Awesome Restaurant Marketing Ideas!

Make Your Own Restaurant Rule Book

Posted by Michael Hartzell on Sat, Feb 02, 2013

restaurantrulesA large restaurant company will have a book of rules which is so thick that no one is able to remember page 234 or what is supposed to happen every 89 days on leap years.  The restaurateur with one or two locations may not have a rule book which leaves the staff with no direction and no expectations. 

Both businesses claim to have similar goals, lead teams and have a marketing system in place to build sales.

Both scenarios can create barriers to success and will hurt the reputation of the restaurant.

Success is certainly not about rules but without a set of standards, large groups of people will dishonor themselves, their families and the company they work for.   There is not a deliberate or purposeful attempt to do harm; it is more based on Hardin's tragedy of the commons where the consequences are poor when groups of people are left to their own device.

Thus we think of rules as a defensive measure to control the events to avoid calamities that are so common in an ever fluctuating environment.  The problem with most rules is they are not offensive in nature but defensive.  “Protect the assets” is certainly a high priority but when lopsided to only protect assets, there is little time or energy left to go on the offense and create sales.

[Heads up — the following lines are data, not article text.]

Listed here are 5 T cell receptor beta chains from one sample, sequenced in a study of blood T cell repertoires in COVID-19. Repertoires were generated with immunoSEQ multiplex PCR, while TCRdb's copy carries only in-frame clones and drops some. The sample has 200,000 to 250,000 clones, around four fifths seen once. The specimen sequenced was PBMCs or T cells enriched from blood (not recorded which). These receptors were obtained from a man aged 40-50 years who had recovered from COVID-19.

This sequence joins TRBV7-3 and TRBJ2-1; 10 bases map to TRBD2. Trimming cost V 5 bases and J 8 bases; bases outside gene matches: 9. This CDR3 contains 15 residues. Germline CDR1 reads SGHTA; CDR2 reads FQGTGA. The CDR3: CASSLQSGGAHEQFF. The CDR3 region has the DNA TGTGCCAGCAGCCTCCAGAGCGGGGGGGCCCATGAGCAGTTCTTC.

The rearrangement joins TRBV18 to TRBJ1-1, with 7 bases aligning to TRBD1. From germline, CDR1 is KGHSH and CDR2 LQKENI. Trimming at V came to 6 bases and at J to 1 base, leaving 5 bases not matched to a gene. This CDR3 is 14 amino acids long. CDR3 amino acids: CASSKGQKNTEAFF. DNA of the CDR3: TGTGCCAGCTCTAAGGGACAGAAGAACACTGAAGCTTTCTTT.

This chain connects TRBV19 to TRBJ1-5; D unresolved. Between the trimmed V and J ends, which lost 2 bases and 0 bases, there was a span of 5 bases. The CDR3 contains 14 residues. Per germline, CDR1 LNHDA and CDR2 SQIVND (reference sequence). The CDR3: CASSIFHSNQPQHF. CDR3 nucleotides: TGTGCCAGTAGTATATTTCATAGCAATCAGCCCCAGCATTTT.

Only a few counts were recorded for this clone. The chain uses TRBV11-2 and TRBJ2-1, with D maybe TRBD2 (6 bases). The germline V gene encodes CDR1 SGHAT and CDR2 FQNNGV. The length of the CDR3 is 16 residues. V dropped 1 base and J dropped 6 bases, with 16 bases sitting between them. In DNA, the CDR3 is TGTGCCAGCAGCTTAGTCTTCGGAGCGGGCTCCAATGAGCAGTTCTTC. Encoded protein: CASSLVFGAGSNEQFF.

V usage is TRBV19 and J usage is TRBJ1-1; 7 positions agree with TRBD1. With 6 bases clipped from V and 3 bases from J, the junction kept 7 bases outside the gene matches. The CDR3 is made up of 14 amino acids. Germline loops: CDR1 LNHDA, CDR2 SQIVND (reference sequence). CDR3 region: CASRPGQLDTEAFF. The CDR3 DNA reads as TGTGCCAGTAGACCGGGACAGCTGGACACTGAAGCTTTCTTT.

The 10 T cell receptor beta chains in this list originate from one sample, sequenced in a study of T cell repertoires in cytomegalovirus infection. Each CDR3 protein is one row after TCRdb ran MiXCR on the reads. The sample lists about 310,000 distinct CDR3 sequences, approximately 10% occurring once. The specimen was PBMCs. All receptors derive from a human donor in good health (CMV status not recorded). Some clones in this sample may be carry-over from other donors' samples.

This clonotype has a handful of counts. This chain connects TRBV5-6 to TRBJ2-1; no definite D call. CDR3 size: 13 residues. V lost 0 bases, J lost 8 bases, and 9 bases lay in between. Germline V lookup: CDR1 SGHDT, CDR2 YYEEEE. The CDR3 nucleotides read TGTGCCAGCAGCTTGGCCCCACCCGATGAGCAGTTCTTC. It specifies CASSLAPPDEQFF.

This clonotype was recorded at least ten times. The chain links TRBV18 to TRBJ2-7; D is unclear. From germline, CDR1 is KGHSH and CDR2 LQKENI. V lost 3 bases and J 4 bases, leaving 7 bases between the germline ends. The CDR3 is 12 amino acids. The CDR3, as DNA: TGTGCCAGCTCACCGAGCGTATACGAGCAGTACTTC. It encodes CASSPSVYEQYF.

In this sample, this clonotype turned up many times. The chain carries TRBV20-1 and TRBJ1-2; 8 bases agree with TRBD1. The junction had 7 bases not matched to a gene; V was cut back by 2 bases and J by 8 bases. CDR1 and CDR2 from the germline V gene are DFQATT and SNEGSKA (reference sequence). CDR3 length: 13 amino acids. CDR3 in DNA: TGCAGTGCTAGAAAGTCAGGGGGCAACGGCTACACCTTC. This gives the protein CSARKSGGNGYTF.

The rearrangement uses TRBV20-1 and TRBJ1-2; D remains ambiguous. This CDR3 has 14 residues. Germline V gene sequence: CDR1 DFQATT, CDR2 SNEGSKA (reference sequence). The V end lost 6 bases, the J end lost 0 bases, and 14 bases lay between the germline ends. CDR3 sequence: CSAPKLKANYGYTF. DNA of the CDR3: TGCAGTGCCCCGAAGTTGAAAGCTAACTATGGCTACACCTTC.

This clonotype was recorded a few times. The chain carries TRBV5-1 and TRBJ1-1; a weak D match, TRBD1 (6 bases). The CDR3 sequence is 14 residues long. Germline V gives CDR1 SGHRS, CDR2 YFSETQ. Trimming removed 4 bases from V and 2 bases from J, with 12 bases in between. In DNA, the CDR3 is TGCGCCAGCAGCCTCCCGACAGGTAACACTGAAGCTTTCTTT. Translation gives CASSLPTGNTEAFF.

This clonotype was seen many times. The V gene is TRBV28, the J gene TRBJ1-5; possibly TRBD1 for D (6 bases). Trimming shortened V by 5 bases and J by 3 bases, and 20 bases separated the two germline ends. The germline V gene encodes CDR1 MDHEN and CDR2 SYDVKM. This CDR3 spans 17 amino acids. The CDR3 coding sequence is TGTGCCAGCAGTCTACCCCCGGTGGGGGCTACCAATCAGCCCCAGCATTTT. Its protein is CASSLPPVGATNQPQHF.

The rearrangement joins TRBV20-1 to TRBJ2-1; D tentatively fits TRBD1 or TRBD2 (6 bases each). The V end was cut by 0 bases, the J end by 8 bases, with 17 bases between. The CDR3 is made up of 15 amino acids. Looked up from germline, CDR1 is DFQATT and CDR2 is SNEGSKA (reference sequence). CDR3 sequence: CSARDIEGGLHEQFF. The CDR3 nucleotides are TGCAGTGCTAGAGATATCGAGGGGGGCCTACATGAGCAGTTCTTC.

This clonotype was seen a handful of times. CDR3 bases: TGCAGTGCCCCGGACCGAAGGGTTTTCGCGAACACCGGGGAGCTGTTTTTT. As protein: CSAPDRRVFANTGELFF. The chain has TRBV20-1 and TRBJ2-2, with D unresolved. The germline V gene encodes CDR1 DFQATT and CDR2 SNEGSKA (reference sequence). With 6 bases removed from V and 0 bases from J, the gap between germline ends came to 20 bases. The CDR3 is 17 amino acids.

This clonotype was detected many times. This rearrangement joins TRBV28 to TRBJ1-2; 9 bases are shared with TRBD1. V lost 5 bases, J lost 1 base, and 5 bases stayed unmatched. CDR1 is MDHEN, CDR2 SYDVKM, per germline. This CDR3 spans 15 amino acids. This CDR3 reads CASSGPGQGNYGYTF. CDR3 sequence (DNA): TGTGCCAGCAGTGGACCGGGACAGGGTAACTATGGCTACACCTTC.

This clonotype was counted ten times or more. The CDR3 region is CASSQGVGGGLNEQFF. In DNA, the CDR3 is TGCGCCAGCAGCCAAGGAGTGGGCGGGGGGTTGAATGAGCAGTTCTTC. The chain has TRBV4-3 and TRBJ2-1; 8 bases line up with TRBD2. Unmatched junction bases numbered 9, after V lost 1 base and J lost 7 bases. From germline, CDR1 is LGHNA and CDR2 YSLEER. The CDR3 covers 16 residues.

Banks finally learned this years ago.  Once upon a time bank tellers were required to stay as long as it took after hours to balance their banks to zero (While on the clock).   The amount of variance was not relevant and if it took three hours to balance a till that was $3.00 off, then so be it.  Fortunately, someone had a brain child and changed the rules.

The old rule kept the tills balanced but the cost to do so was more than the benefit.

If you are a restaurant owner and find having rules more a burden because there is no time to follow up (Or you don’t have the guts), then it may be time to approach making rules differently.

Rules to consider:

  • Management will not be in the office between 6 AM - 9AM, Noon - 2PM or 6PM – 9PM.
    • These are peak meal times when personal contact with both the team and guests are essential.
  • The following will not occur during peak meal times:
    • Inventory
    • Training brand new staff members
    • Orientating staff members
    • Interviews